Establishing operational management practices in the cloud

Cloud adoption is a catalyst to enable business value. However, real business value is realized through on-going, stable operations of the technology assets deployed to the cloud. This section of the Cloud Adoption Framework, guides the reader through various transitions into operational management in the cloud.

Actionable Best Practices

Modern operations management solutions create a multi-cloud view of operations. Assets managed through the following best practices may live in the cloud, in an existing data center, or even in a competing cloud provider. Currently, the framework includes two reference best practices to guide operations management maturity in the cloud:

  • Azure Server Management: On-boarding guide to incorporate the cloud-native tools and services needed to manage operations.
  • Hybrid monitoring: Many customers have already made a substantial investment in System Center Operations Manager. For those customers, this guide to hybrid monitoring helps to compare and contrast the cloud-native reporting tools with Operations Manager tooling. This comparison will make it easier to decide which tools to leverage for operational management.

Cloud Operations

Both of these best practices build towards a future state methodology for operations management.

CAF Manage methodology

Business Alignment: In the Manage methodology, all workloads are classified by criticality and business value. That classification can then be measured through an impact analysis, which calculates the lost value associated with performance degradation or business interruptions. Using that tangible revenue impact, cloud operations teams can work with the business to establish a commitment that balances cost and performance.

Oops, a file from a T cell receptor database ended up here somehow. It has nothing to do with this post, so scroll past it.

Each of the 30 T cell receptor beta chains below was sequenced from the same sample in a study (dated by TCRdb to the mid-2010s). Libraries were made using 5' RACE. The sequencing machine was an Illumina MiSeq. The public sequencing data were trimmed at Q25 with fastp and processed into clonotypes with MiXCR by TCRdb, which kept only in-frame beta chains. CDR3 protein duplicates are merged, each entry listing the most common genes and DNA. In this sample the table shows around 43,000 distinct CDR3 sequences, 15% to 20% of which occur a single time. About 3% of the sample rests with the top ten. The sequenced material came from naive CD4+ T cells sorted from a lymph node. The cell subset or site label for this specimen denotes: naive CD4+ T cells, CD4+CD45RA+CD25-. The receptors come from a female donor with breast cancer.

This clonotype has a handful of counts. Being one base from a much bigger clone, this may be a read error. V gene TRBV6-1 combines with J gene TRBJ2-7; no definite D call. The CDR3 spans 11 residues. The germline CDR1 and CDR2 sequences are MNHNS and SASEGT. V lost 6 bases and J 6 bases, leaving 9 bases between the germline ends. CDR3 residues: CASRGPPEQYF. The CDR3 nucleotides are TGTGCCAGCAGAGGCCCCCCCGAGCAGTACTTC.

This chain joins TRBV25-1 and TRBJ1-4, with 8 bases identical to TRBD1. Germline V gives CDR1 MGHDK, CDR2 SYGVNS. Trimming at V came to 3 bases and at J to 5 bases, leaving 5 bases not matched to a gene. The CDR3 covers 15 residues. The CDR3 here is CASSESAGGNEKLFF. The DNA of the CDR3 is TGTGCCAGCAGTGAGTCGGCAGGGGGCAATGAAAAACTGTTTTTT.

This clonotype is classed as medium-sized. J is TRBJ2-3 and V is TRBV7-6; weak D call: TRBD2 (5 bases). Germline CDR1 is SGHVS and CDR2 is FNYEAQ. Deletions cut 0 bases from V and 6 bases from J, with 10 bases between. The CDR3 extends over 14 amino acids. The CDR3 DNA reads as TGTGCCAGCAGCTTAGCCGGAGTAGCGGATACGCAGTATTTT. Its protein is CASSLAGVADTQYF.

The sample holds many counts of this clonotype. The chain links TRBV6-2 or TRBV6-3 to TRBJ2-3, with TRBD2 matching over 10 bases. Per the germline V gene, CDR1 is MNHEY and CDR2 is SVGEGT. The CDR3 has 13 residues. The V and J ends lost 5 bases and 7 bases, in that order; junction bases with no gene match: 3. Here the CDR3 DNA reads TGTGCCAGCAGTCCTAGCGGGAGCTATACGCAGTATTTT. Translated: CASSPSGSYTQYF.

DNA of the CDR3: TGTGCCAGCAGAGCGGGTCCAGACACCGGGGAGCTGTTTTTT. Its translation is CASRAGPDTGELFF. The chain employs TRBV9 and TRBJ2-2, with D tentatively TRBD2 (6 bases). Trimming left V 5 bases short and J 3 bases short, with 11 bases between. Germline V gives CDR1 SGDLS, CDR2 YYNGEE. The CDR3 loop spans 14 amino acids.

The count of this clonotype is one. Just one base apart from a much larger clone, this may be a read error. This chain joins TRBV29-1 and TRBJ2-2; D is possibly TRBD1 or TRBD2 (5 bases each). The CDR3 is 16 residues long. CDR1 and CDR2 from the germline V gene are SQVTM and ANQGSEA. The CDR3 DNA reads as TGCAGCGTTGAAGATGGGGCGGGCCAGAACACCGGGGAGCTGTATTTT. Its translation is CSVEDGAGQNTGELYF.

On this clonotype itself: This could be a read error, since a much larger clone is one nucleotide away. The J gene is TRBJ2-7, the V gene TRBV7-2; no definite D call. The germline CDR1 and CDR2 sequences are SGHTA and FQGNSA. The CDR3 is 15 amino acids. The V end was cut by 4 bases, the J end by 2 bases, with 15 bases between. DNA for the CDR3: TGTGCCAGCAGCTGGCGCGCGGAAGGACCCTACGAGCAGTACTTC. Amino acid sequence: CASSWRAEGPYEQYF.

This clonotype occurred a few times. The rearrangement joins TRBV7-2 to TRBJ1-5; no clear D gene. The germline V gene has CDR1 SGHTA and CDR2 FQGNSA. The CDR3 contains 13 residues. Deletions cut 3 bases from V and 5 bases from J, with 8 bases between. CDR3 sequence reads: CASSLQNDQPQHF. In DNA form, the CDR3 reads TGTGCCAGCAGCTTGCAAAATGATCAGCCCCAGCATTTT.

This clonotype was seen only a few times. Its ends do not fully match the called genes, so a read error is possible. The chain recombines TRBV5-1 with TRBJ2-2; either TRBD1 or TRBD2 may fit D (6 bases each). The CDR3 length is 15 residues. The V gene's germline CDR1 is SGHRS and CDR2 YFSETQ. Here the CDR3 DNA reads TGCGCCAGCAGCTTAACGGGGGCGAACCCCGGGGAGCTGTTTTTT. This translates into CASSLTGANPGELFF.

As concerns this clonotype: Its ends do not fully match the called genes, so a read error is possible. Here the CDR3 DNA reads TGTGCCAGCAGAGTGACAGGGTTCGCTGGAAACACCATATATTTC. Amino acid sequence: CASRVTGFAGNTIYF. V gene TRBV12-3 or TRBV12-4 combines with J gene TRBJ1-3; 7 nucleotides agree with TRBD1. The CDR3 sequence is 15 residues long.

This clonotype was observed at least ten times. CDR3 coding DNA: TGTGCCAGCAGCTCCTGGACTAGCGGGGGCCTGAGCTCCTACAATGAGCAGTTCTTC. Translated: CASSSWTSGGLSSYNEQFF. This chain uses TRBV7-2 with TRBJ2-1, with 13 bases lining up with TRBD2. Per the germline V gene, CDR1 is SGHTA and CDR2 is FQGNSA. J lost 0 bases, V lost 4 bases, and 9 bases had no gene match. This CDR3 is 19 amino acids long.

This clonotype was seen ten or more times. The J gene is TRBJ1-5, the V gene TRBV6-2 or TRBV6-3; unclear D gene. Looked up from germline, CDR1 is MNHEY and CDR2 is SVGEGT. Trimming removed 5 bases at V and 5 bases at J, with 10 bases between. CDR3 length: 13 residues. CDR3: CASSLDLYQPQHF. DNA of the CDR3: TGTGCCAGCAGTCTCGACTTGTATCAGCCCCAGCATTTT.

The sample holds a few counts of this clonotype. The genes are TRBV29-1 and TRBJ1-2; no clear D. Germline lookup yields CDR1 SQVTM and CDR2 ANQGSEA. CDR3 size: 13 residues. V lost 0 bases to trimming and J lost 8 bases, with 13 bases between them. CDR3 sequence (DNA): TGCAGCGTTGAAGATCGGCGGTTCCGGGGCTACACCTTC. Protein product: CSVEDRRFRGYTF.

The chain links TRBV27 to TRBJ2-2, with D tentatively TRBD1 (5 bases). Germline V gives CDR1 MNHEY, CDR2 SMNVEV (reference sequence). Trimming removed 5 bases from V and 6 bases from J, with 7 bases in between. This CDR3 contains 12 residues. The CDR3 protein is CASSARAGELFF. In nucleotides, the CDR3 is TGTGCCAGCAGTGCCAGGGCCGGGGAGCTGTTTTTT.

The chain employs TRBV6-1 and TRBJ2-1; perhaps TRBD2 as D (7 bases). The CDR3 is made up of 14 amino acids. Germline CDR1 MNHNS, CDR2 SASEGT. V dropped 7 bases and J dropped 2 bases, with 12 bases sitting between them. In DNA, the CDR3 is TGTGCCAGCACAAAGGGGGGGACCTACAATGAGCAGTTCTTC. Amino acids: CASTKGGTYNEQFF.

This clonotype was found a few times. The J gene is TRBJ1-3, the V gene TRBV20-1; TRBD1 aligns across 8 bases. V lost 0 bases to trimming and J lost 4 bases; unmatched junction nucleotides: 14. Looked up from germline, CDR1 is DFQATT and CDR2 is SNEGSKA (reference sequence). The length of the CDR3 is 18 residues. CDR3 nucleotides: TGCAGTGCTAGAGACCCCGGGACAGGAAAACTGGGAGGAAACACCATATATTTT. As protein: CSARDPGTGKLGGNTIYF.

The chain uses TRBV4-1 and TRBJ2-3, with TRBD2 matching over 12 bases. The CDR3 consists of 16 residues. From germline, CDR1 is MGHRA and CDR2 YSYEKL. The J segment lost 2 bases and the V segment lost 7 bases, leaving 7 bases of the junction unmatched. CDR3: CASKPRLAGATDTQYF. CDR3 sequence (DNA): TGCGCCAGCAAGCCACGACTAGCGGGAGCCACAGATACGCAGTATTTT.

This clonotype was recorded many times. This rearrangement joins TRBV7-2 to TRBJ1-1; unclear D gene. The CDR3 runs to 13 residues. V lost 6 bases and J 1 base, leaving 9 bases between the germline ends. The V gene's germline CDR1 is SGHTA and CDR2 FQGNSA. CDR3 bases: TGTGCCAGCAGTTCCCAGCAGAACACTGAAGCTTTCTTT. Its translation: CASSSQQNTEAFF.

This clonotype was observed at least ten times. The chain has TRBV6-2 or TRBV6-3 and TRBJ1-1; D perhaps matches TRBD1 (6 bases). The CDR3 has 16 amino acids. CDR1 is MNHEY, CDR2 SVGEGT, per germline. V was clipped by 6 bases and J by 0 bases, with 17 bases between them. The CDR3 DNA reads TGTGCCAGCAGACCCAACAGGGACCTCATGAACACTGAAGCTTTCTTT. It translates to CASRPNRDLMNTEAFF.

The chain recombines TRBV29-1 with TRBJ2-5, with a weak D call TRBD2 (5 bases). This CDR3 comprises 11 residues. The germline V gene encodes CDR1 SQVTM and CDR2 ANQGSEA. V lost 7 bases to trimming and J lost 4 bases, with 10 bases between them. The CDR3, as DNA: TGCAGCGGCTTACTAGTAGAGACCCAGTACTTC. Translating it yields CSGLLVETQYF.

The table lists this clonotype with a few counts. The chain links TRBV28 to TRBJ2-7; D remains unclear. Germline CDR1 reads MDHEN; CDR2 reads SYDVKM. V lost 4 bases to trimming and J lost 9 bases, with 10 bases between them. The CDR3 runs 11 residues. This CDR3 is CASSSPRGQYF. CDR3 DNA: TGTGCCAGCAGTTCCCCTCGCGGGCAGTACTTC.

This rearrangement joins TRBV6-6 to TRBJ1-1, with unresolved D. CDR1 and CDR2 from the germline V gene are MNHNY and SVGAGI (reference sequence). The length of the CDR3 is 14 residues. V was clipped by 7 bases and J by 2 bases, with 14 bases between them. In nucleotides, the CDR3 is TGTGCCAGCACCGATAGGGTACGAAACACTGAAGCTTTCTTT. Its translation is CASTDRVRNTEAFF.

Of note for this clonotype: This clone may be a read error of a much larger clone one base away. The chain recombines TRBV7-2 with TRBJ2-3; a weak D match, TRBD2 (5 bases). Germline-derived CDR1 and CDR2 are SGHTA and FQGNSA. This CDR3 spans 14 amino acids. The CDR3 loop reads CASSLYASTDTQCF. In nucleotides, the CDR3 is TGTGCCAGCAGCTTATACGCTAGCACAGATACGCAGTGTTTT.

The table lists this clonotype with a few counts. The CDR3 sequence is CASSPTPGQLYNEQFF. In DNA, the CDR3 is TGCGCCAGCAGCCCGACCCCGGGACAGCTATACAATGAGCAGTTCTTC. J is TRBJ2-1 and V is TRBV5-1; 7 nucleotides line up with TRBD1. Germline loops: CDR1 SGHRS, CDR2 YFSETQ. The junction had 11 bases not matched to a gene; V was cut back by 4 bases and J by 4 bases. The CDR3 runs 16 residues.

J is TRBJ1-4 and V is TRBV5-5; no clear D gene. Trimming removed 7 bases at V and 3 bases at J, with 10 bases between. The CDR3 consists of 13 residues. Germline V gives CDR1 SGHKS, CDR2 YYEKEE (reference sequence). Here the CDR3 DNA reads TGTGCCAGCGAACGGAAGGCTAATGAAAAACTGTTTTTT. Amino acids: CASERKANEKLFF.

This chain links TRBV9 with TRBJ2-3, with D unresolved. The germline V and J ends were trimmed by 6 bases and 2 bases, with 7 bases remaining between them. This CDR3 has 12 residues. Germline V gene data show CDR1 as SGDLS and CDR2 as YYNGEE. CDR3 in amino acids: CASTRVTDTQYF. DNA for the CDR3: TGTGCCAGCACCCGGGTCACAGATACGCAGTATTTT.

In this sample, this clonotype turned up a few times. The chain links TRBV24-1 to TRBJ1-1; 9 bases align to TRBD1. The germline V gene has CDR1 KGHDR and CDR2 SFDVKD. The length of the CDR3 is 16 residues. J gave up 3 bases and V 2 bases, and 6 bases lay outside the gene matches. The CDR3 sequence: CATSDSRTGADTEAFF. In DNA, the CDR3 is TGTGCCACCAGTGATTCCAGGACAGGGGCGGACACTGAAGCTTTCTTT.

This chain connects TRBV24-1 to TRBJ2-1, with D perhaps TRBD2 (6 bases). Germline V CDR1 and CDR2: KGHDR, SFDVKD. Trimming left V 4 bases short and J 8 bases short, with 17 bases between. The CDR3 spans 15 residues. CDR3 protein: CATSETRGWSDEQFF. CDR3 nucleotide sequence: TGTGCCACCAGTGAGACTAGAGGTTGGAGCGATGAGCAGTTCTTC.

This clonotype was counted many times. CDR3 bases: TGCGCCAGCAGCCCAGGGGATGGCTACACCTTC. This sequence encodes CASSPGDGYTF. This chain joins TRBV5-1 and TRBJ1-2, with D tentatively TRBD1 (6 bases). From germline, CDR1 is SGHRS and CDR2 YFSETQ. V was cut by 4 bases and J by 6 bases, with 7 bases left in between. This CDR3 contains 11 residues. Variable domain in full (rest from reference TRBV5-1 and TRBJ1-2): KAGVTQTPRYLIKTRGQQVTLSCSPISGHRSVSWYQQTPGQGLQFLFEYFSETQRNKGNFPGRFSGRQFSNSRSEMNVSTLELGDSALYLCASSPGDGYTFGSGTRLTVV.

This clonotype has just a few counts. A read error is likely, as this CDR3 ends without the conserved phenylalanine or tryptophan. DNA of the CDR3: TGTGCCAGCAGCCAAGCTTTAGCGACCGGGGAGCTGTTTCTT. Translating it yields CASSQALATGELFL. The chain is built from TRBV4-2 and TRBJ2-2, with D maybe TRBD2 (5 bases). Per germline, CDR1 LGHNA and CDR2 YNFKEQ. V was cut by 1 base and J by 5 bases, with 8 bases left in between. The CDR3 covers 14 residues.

Cloud operations disciplines: Once the business is aligned, it is much easier to track and report on the proper disciplines of cloud operations for each workload. Making decisions along each discipline can then be converted to commitment terms which can be easily understood by the business. This collaborative approach makes the business stakeholder a partner in finding the right balance of cost and performance.

  • Inventory & visibility: At minimum, operations management requires a means of inventorying assets and creating visibility into the run state of each asset.
  • Operational compliance: Regularly management of configuration, sizing, cost, and performance of assets is key to maintaining performance expectations.
  • Protect & recover: Minimizing operational interruptions and expediting recovery each help to avoid performance losses and revenue impacts. Detection and recovery are essential aspects of this discipline.
  • Platform operations: All IT environments contain a set of commonly leveraged platforms. Those platforms could include data stores like SQL Server or HDInsights. Other common platforms could include container solutions like kubernetes or AKS. Regardless of the platforms, the platform operations maturity focuses on customizing operations based on how those common platforms are deployed, configured, and leveraged by workloads.
  • Workload operations: At the highest level of operational maturity, cloud operations teams are able tune operations for workloads that are crucial to the success of the business. For those high-criticality workloads, available data can aid in automating remediation, sizing, or protection of workloads based on their utilization.

Additional guidance like the Design Review Framework (Codename: Cloud Design Principles) can aid in making detailed architectural decisions regarding each workload, within the disciplines above.

This section of the cloud adoption framework will build on each of these topics to mature cloud operations within your organization.